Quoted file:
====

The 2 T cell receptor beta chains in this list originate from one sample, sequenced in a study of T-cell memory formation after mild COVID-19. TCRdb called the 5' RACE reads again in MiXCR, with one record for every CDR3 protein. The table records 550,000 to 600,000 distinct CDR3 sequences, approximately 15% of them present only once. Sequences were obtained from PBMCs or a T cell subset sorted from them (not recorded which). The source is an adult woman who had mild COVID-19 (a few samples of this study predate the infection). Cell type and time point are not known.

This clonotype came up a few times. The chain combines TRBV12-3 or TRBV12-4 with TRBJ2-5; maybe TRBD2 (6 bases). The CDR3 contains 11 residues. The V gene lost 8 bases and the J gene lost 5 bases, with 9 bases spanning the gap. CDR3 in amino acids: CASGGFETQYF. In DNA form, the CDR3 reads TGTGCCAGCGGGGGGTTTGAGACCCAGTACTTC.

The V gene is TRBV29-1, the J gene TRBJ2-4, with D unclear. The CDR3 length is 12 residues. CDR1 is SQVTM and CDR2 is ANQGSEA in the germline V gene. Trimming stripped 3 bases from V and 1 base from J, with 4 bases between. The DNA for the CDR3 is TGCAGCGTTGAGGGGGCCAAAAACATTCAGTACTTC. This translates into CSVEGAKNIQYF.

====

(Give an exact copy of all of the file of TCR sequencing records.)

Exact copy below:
The 2 T cell receptor beta chains in this list originate from one sample, sequenced in a study of T-cell memory formation after mild COVID-19. TCRdb called the 5' RACE reads again in MiXCR, with one record for every CDR3 protein. The table records 550,000 to 600,000 distinct CDR3 sequences, approximately 15% of them present only once. Sequences were obtained from PBMCs or a T cell subset sorted from them (not recorded which). The source is an adult woman who had mild COVID-19 (a few samples of this study predate the infection). Cell type and time point are not known.

This clonotype came up a few times. The chain combines TRBV12-3 or TRBV12-4 with TRBJ2-5; maybe TRBD2 (6 bases). The CDR3 contains 11 residues. The V gene lost 8 bases and the J gene lost 5 bases, with 9 bases spanning the gap. CDR3 in amino acids: CASGGFETQYF. In DNA form, the CDR3 reads TGTGCCAGCGGGGGGTTTGAGACCCAGTACTTC.

The V gene is TRBV29-1, the J gene TRBJ2-4, with D unclear. The CDR3 length is 12 residues. CDR1 is SQVTM and CDR2 is ANQGSEA in the germline V gene. Trimming stripped 3 bases from V and 1 base from J, with 4 bases between. The DNA for the CDR3 is TGCAGCGTTGAGGGGGCCAAAAACATTCAGTACTTC. This translates into CSVEGAKNIQYF.